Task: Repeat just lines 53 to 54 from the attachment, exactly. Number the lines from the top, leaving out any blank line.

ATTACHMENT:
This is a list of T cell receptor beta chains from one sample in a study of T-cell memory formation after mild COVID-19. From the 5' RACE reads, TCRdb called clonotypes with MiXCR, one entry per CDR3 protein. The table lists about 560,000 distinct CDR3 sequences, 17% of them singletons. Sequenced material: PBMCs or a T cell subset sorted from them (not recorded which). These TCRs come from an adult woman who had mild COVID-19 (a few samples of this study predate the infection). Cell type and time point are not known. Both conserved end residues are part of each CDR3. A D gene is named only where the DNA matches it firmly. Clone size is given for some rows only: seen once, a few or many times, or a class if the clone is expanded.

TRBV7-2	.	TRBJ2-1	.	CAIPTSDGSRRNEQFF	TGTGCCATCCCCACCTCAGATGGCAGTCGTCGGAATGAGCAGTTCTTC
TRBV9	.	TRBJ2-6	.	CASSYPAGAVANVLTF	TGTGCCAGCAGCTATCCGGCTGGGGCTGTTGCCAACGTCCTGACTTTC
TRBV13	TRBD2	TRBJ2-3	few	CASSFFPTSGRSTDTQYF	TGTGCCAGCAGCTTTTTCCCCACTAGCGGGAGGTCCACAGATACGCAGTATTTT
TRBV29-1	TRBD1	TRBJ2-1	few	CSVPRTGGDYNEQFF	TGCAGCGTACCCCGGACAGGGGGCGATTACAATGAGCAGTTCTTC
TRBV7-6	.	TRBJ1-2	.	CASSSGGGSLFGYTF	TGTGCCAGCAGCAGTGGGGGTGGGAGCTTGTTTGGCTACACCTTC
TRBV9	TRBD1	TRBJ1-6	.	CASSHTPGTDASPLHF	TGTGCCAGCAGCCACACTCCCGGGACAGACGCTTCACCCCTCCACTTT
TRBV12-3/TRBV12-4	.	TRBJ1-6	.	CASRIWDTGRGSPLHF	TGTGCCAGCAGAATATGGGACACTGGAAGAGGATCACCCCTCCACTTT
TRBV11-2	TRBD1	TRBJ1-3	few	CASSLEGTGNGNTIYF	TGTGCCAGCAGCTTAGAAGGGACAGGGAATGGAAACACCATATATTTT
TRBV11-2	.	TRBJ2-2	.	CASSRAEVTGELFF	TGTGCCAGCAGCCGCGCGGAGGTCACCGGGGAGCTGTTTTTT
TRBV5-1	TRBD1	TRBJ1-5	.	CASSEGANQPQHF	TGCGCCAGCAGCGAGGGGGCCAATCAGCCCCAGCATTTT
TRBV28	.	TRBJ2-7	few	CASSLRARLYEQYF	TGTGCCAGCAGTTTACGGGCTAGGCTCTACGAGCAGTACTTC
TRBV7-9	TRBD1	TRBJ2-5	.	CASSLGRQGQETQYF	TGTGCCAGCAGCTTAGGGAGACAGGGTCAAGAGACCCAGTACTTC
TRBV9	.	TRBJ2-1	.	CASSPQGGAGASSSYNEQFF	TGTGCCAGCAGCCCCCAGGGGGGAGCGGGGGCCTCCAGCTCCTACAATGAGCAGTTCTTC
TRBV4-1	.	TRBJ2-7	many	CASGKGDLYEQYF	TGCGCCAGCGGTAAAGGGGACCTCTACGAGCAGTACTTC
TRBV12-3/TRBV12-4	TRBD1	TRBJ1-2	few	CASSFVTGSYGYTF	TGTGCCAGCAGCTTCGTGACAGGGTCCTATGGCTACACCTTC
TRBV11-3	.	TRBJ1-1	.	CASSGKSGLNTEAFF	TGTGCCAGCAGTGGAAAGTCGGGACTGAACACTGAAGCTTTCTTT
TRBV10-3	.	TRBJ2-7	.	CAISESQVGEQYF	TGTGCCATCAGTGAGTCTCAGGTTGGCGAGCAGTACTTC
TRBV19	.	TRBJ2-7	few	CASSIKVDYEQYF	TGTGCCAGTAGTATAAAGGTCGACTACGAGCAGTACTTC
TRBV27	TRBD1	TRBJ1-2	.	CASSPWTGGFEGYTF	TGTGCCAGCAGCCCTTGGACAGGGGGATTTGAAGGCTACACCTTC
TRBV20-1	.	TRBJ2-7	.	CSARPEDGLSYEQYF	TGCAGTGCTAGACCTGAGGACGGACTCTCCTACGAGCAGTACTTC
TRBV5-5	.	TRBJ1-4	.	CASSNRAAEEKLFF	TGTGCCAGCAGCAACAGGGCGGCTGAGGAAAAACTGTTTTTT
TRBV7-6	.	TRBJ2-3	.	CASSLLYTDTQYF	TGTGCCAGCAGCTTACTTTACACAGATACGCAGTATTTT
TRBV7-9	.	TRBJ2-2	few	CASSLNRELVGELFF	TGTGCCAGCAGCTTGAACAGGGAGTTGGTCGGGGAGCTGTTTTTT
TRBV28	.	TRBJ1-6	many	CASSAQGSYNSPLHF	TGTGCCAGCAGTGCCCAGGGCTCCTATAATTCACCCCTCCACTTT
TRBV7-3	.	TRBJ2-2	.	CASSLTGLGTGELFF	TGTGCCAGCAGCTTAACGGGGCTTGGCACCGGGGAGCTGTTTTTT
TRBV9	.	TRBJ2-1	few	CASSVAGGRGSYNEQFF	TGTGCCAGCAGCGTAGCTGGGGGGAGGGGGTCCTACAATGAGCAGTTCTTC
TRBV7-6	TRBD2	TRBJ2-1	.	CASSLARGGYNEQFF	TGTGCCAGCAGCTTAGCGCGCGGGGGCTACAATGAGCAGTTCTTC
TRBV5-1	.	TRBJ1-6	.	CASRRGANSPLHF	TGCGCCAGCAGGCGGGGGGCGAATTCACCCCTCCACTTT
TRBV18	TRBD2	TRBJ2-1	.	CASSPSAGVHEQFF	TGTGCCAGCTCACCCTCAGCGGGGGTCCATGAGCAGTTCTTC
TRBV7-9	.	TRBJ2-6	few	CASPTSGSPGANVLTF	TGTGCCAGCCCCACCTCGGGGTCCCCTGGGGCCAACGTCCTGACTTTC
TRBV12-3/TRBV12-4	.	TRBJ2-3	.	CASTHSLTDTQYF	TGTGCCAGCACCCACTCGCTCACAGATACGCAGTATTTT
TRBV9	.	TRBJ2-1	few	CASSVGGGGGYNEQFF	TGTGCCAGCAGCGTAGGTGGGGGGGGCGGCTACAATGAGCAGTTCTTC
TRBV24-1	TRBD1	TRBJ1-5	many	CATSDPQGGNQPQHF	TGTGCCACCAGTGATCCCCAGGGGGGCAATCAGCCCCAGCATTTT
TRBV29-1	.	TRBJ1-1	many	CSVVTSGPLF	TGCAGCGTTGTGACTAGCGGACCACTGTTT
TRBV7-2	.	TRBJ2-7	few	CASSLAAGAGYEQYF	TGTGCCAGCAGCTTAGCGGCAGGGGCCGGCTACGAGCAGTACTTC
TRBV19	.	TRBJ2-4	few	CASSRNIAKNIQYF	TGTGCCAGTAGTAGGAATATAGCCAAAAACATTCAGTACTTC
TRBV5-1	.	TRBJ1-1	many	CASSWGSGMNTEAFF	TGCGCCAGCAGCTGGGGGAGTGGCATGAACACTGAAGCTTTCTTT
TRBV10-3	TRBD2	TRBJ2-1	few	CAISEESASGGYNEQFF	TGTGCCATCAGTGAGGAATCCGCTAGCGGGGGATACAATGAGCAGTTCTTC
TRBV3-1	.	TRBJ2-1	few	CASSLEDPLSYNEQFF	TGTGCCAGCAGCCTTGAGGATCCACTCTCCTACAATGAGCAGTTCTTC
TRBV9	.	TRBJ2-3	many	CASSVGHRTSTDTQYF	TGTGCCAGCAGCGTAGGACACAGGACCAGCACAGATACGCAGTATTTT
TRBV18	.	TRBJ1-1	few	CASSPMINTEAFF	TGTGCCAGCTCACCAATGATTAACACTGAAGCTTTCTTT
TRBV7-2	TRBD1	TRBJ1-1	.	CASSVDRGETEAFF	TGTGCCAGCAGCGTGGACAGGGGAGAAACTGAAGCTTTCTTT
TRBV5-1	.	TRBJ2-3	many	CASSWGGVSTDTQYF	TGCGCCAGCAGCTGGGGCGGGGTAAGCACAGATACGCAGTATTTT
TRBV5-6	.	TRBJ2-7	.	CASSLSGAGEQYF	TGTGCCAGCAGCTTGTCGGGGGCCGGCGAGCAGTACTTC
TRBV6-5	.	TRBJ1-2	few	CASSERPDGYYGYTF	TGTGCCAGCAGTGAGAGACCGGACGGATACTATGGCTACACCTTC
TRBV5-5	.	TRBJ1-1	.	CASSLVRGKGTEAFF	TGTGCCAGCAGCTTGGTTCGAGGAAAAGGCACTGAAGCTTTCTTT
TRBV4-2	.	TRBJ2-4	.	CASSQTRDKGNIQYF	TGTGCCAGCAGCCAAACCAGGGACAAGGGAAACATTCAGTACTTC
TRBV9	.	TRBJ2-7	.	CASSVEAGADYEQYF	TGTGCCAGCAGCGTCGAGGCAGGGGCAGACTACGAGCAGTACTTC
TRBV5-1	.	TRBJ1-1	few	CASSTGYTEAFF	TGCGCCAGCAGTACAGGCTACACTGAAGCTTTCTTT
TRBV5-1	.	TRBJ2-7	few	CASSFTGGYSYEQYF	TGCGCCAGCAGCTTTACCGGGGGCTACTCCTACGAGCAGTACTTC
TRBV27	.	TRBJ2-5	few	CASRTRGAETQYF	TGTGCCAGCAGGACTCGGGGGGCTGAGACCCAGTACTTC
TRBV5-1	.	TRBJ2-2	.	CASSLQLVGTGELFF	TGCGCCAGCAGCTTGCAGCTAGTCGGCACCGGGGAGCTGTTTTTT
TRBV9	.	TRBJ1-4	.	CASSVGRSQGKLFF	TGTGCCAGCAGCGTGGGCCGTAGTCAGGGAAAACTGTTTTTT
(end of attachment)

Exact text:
TRBV5-1	.	TRBJ2-2	.	CASSLQLVGTGELFF	TGCGCCAGCAGCTTGCAGCTAGTCGGCACCGGGGAGCTGTTTTTT
TRBV9	.	TRBJ1-4	.	CASSVGRSQGKLFF	TGTGCCAGCAGCGTGGGCCGTAGTCAGGGAAAACTGTTTTTT